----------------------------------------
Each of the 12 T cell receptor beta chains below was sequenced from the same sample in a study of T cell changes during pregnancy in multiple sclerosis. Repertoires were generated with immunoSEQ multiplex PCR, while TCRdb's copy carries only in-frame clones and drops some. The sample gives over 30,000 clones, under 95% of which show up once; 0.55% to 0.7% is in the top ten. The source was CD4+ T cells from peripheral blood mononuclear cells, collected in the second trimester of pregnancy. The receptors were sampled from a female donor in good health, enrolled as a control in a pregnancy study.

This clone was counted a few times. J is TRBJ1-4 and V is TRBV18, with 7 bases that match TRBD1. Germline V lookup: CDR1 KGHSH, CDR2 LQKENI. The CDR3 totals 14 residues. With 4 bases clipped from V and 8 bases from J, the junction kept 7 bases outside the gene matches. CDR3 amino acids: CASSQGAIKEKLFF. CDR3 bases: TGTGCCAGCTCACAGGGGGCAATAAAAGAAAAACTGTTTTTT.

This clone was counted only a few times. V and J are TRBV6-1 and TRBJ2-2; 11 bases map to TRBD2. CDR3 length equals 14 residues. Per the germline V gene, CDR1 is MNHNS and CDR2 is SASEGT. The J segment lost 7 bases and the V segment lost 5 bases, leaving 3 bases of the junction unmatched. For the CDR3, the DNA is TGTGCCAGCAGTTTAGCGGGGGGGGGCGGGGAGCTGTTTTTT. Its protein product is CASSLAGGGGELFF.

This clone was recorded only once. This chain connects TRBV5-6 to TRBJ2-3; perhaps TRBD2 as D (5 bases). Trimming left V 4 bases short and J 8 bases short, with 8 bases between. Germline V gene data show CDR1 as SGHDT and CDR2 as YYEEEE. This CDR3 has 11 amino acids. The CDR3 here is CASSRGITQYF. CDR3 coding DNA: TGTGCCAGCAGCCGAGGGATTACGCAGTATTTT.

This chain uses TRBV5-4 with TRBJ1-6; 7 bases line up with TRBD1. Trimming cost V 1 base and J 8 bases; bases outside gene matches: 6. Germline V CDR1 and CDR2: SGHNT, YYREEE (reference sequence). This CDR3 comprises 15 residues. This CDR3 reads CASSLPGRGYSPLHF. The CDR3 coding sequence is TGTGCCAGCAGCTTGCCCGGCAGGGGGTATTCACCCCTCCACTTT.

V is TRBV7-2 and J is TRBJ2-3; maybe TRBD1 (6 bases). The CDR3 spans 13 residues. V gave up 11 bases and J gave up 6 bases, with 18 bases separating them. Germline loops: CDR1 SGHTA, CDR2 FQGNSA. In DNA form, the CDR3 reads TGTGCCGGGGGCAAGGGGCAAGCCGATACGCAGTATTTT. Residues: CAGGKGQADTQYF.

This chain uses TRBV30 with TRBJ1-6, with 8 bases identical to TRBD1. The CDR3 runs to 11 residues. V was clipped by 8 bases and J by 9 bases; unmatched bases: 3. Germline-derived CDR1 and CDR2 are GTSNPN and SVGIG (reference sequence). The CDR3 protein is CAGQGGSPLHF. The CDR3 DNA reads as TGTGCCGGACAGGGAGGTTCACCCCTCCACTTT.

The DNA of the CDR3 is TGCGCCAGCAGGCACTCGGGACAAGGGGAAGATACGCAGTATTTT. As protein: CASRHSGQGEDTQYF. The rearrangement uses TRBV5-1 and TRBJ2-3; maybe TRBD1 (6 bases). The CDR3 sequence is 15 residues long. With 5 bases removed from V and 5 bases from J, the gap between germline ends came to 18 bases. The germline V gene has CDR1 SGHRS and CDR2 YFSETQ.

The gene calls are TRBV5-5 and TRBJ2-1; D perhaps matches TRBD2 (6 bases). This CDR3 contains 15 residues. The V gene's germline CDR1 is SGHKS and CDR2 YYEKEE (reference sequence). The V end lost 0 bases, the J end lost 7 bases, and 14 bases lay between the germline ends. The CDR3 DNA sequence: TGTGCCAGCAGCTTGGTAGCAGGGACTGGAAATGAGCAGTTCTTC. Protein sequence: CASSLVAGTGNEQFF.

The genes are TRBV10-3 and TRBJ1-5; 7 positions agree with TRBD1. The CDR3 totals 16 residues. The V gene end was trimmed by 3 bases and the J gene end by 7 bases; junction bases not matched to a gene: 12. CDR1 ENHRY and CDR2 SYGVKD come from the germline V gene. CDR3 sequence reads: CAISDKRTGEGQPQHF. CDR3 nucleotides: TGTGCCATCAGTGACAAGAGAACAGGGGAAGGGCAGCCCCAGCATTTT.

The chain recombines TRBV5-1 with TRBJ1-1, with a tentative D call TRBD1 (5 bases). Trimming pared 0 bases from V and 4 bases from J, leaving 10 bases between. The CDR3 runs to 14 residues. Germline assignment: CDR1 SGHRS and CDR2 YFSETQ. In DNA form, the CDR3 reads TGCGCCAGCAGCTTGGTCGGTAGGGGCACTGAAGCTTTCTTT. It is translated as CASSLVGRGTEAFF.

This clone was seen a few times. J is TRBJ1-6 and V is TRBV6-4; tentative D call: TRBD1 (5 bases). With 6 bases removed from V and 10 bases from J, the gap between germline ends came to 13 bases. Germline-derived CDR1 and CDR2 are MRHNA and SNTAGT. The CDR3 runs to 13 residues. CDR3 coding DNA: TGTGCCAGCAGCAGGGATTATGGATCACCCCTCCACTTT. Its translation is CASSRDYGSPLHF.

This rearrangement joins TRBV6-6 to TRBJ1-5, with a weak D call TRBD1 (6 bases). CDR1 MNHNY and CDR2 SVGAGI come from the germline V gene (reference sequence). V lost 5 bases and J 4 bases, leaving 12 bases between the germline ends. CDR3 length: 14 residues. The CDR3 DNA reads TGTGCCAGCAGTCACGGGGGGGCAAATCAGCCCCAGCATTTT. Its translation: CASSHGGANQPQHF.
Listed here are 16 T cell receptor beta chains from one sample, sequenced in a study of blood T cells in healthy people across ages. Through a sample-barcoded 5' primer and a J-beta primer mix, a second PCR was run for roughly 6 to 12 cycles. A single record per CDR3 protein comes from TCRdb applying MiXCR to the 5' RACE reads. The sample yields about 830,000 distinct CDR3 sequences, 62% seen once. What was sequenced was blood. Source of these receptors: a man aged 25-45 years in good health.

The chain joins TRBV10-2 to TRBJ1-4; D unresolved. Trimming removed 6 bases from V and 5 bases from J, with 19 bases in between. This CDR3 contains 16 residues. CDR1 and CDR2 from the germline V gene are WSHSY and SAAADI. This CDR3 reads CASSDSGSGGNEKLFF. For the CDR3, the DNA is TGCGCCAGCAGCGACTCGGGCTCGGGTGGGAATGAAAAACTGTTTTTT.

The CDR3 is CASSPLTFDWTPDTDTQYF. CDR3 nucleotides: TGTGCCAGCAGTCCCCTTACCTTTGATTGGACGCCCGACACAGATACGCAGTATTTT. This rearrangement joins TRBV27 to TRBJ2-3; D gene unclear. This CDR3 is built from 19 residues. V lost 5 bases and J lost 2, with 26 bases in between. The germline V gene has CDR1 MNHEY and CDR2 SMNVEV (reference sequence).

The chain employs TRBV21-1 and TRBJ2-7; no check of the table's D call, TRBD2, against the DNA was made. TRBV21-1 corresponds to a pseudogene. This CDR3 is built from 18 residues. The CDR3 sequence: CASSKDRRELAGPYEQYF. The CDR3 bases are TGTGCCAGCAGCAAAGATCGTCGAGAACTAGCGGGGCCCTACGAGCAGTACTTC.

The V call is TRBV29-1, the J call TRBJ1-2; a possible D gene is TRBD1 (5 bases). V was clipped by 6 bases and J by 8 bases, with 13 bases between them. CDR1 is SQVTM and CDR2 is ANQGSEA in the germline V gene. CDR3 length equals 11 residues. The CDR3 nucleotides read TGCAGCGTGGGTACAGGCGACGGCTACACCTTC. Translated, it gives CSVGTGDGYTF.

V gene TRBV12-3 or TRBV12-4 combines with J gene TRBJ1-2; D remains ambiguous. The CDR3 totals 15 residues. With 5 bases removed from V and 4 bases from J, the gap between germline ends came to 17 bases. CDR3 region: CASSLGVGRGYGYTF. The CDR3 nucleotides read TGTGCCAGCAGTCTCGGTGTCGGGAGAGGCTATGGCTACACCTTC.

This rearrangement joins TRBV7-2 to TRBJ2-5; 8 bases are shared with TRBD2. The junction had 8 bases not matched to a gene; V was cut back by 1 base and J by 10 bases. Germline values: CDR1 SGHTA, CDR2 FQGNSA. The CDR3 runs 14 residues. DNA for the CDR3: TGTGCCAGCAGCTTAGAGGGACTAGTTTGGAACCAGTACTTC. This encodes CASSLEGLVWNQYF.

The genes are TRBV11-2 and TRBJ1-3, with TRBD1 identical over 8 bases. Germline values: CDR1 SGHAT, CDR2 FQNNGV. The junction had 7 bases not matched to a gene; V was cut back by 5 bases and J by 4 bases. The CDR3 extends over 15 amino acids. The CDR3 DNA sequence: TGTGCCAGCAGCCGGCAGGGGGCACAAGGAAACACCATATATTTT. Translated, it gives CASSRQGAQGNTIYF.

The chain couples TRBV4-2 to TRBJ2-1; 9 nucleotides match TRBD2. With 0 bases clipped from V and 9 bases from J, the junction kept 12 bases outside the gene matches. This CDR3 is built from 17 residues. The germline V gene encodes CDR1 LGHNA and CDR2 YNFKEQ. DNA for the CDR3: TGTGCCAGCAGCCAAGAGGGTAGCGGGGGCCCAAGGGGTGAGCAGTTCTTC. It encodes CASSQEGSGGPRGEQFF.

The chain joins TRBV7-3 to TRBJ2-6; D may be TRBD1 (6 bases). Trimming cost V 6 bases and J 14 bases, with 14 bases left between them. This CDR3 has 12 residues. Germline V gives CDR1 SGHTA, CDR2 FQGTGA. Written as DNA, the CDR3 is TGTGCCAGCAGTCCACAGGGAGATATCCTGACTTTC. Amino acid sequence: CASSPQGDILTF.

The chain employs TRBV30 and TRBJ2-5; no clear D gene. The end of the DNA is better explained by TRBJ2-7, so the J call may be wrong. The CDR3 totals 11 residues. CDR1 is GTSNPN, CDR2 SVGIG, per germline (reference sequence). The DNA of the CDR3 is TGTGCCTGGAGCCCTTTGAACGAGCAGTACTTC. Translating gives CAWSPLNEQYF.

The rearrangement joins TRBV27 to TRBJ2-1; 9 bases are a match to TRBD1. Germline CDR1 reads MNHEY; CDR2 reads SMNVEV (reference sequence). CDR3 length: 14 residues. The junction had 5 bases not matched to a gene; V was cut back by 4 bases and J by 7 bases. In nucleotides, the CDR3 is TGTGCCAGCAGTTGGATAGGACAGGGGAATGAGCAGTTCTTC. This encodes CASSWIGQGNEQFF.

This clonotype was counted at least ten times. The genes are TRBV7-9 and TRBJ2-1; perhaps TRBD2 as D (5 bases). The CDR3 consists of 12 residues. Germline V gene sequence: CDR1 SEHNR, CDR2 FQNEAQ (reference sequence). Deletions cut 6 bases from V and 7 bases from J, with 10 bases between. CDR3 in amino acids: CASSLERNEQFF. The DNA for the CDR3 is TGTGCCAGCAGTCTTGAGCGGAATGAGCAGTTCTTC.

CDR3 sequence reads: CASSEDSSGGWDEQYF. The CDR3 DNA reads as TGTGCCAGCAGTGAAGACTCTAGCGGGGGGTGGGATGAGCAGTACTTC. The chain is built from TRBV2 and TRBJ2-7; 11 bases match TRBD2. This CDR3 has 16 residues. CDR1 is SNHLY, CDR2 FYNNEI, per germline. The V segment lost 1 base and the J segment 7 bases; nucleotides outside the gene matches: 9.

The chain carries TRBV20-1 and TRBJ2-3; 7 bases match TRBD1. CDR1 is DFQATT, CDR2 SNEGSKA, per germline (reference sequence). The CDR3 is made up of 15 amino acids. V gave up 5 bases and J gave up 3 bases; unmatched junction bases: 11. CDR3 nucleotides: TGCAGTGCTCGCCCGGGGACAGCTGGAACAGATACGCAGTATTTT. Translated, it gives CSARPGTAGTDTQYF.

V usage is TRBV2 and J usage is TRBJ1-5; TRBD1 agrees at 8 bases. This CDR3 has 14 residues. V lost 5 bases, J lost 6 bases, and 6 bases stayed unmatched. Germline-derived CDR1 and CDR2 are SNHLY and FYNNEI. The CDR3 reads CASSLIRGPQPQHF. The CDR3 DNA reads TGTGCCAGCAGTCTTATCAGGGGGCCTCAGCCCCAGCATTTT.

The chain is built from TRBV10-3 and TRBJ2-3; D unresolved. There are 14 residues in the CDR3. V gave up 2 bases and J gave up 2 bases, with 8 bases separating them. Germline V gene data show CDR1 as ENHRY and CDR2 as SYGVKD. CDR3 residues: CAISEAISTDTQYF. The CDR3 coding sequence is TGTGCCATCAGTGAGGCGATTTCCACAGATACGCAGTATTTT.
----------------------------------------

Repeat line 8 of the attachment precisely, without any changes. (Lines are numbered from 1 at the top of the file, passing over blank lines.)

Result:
The DNA of the CDR3 is TGCGCCAGCAGGCACTCGGGACAAGGGGAAGATACGCAGTATTTT. As protein: CASRHSGQGEDTQYF. The rearrangement uses TRBV5-1 and TRBJ2-3; maybe TRBD1 (6 bases). The CDR3 sequence is 15 residues long. With 5 bases removed from V and 5 bases from J, the gap between germline ends came to 18 bases. The germline V gene has CDR1 SGHRS and CDR2 YFSETQ.